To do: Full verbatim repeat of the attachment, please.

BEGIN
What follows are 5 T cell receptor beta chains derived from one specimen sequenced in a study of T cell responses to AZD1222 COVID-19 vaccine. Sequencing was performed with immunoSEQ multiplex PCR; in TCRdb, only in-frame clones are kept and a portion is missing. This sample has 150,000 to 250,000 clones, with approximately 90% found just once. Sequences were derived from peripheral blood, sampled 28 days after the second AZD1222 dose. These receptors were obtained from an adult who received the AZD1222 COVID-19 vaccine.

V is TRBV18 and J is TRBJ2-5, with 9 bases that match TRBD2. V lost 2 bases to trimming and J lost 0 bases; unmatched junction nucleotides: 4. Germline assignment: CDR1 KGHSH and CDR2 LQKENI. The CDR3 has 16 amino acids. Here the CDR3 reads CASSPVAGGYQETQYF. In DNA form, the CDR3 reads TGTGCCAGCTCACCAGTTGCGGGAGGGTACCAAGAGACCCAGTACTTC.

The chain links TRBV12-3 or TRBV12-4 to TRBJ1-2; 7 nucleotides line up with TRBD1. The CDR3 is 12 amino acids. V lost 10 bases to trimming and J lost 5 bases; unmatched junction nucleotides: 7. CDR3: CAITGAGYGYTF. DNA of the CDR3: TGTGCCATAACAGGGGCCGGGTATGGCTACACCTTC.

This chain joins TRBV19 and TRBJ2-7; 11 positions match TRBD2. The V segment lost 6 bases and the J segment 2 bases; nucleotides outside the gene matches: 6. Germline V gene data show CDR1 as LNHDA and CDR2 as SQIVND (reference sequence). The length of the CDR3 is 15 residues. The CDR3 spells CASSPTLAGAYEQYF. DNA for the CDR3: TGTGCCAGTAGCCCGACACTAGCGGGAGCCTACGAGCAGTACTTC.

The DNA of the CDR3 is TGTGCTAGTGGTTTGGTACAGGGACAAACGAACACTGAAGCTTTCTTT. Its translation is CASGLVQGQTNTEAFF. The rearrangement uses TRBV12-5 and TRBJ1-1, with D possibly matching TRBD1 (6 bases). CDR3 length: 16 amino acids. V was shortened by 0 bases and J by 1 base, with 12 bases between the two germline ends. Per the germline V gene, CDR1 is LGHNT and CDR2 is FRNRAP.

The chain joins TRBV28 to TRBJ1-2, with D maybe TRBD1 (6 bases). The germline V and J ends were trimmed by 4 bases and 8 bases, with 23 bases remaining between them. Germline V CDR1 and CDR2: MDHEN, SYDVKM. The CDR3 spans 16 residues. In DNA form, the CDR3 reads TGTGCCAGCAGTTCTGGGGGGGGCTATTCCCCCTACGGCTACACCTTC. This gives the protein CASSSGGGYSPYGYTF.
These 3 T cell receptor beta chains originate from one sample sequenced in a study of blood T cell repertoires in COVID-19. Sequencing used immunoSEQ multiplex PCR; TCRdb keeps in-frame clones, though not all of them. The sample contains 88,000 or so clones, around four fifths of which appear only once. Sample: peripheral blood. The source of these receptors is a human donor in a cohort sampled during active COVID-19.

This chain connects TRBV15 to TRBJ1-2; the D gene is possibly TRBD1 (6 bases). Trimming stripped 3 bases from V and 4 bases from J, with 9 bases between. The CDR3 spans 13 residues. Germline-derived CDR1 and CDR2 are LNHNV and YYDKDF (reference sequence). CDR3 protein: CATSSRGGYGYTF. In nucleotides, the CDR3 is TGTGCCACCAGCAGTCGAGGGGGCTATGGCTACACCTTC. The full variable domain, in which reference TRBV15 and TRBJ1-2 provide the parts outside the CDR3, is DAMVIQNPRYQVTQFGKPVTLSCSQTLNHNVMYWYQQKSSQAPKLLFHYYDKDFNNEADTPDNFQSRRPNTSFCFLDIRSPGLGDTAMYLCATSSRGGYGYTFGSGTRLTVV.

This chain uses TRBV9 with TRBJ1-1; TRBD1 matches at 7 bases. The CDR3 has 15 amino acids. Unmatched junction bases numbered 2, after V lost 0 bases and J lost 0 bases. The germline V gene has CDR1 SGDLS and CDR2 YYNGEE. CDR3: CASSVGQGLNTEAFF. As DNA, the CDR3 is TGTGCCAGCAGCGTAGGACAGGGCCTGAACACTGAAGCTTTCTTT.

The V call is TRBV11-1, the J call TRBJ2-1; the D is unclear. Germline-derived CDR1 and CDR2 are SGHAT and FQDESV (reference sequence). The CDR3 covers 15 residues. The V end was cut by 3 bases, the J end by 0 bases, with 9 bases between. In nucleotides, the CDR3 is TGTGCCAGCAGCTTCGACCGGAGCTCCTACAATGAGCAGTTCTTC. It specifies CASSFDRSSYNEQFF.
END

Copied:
What follows are 5 T cell receptor beta chains derived from one specimen sequenced in a study of T cell responses to AZD1222 COVID-19 vaccine. Sequencing was performed with immunoSEQ multiplex PCR; in TCRdb, only in-frame clones are kept and a portion is missing. This sample has 150,000 to 250,000 clones, with approximately 90% found just once. Sequences were derived from peripheral blood, sampled 28 days after the second AZD1222 dose. These receptors were obtained from an adult who received the AZD1222 COVID-19 vaccine.

V is TRBV18 and J is TRBJ2-5, with 9 bases that match TRBD2. V lost 2 bases to trimming and J lost 0 bases; unmatched junction nucleotides: 4. Germline assignment: CDR1 KGHSH and CDR2 LQKENI. The CDR3 has 16 amino acids. Here the CDR3 reads CASSPVAGGYQETQYF. In DNA form, the CDR3 reads TGTGCCAGCTCACCAGTTGCGGGAGGGTACCAAGAGACCCAGTACTTC.

The chain links TRBV12-3 or TRBV12-4 to TRBJ1-2; 7 nucleotides line up with TRBD1. The CDR3 is 12 amino acids. V lost 10 bases to trimming and J lost 5 bases; unmatched junction nucleotides: 7. CDR3: CAITGAGYGYTF. DNA of the CDR3: TGTGCCATAACAGGGGCCGGGTATGGCTACACCTTC.

This chain joins TRBV19 and TRBJ2-7; 11 positions match TRBD2. The V segment lost 6 bases and the J segment 2 bases; nucleotides outside the gene matches: 6. Germline V gene data show CDR1 as LNHDA and CDR2 as SQIVND (reference sequence). The length of the CDR3 is 15 residues. The CDR3 spells CASSPTLAGAYEQYF. DNA for the CDR3: TGTGCCAGTAGCCCGACACTAGCGGGAGCCTACGAGCAGTACTTC.

The DNA of the CDR3 is TGTGCTAGTGGTTTGGTACAGGGACAAACGAACACTGAAGCTTTCTTT. Its translation is CASGLVQGQTNTEAFF. The rearrangement uses TRBV12-5 and TRBJ1-1, with D possibly matching TRBD1 (6 bases). CDR3 length: 16 amino acids. V was shortened by 0 bases and J by 1 base, with 12 bases between the two germline ends. Per the germline V gene, CDR1 is LGHNT and CDR2 is FRNRAP.

The chain joins TRBV28 to TRBJ1-2, with D maybe TRBD1 (6 bases). The germline V and J ends were trimmed by 4 bases and 8 bases, with 23 bases remaining between them. Germline V CDR1 and CDR2: MDHEN, SYDVKM. The CDR3 spans 16 residues. In DNA form, the CDR3 reads TGTGCCAGCAGTTCTGGGGGGGGCTATTCCCCCTACGGCTACACCTTC. This gives the protein CASSSGGGYSPYGYTF.
These 3 T cell receptor beta chains originate from one sample sequenced in a study of blood T cell repertoires in COVID-19. Sequencing used immunoSEQ multiplex PCR; TCRdb keeps in-frame clones, though not all of them. The sample contains 88,000 or so clones, around four fifths of which appear only once. Sample: peripheral blood. The source of these receptors is a human donor in a cohort sampled during active COVID-19.

This chain connects TRBV15 to TRBJ1-2; the D gene is possibly TRBD1 (6 bases). Trimming stripped 3 bases from V and 4 bases from J, with 9 bases between. The CDR3 spans 13 residues. Germline-derived CDR1 and CDR2 are LNHNV and YYDKDF (reference sequence). CDR3 protein: CATSSRGGYGYTF. In nucleotides, the CDR3 is TGTGCCACCAGCAGTCGAGGGGGCTATGGCTACACCTTC. The full variable domain, in which reference TRBV15 and TRBJ1-2 provide the parts outside the CDR3, is DAMVIQNPRYQVTQFGKPVTLSCSQTLNHNVMYWYQQKSSQAPKLLFHYYDKDFNNEADTPDNFQSRRPNTSFCFLDIRSPGLGDTAMYLCATSSRGGYGYTFGSGTRLTVV.

This chain uses TRBV9 with TRBJ1-1; TRBD1 matches at 7 bases. The CDR3 has 15 amino acids. Unmatched junction bases numbered 2, after V lost 0 bases and J lost 0 bases. The germline V gene has CDR1 SGDLS and CDR2 YYNGEE. CDR3: CASSVGQGLNTEAFF. As DNA, the CDR3 is TGTGCCAGCAGCGTAGGACAGGGCCTGAACACTGAAGCTTTCTTT.

The V call is TRBV11-1, the J call TRBJ2-1; the D is unclear. Germline-derived CDR1 and CDR2 are SGHAT and FQDESV (reference sequence). The CDR3 covers 15 residues. The V end was cut by 3 bases, the J end by 0 bases, with 9 bases between. In nucleotides, the CDR3 is TGTGCCAGCAGCTTCGACCGGAGCTCCTACAATGAGCAGTTCTTC. It specifies CASSFDRSSYNEQFF.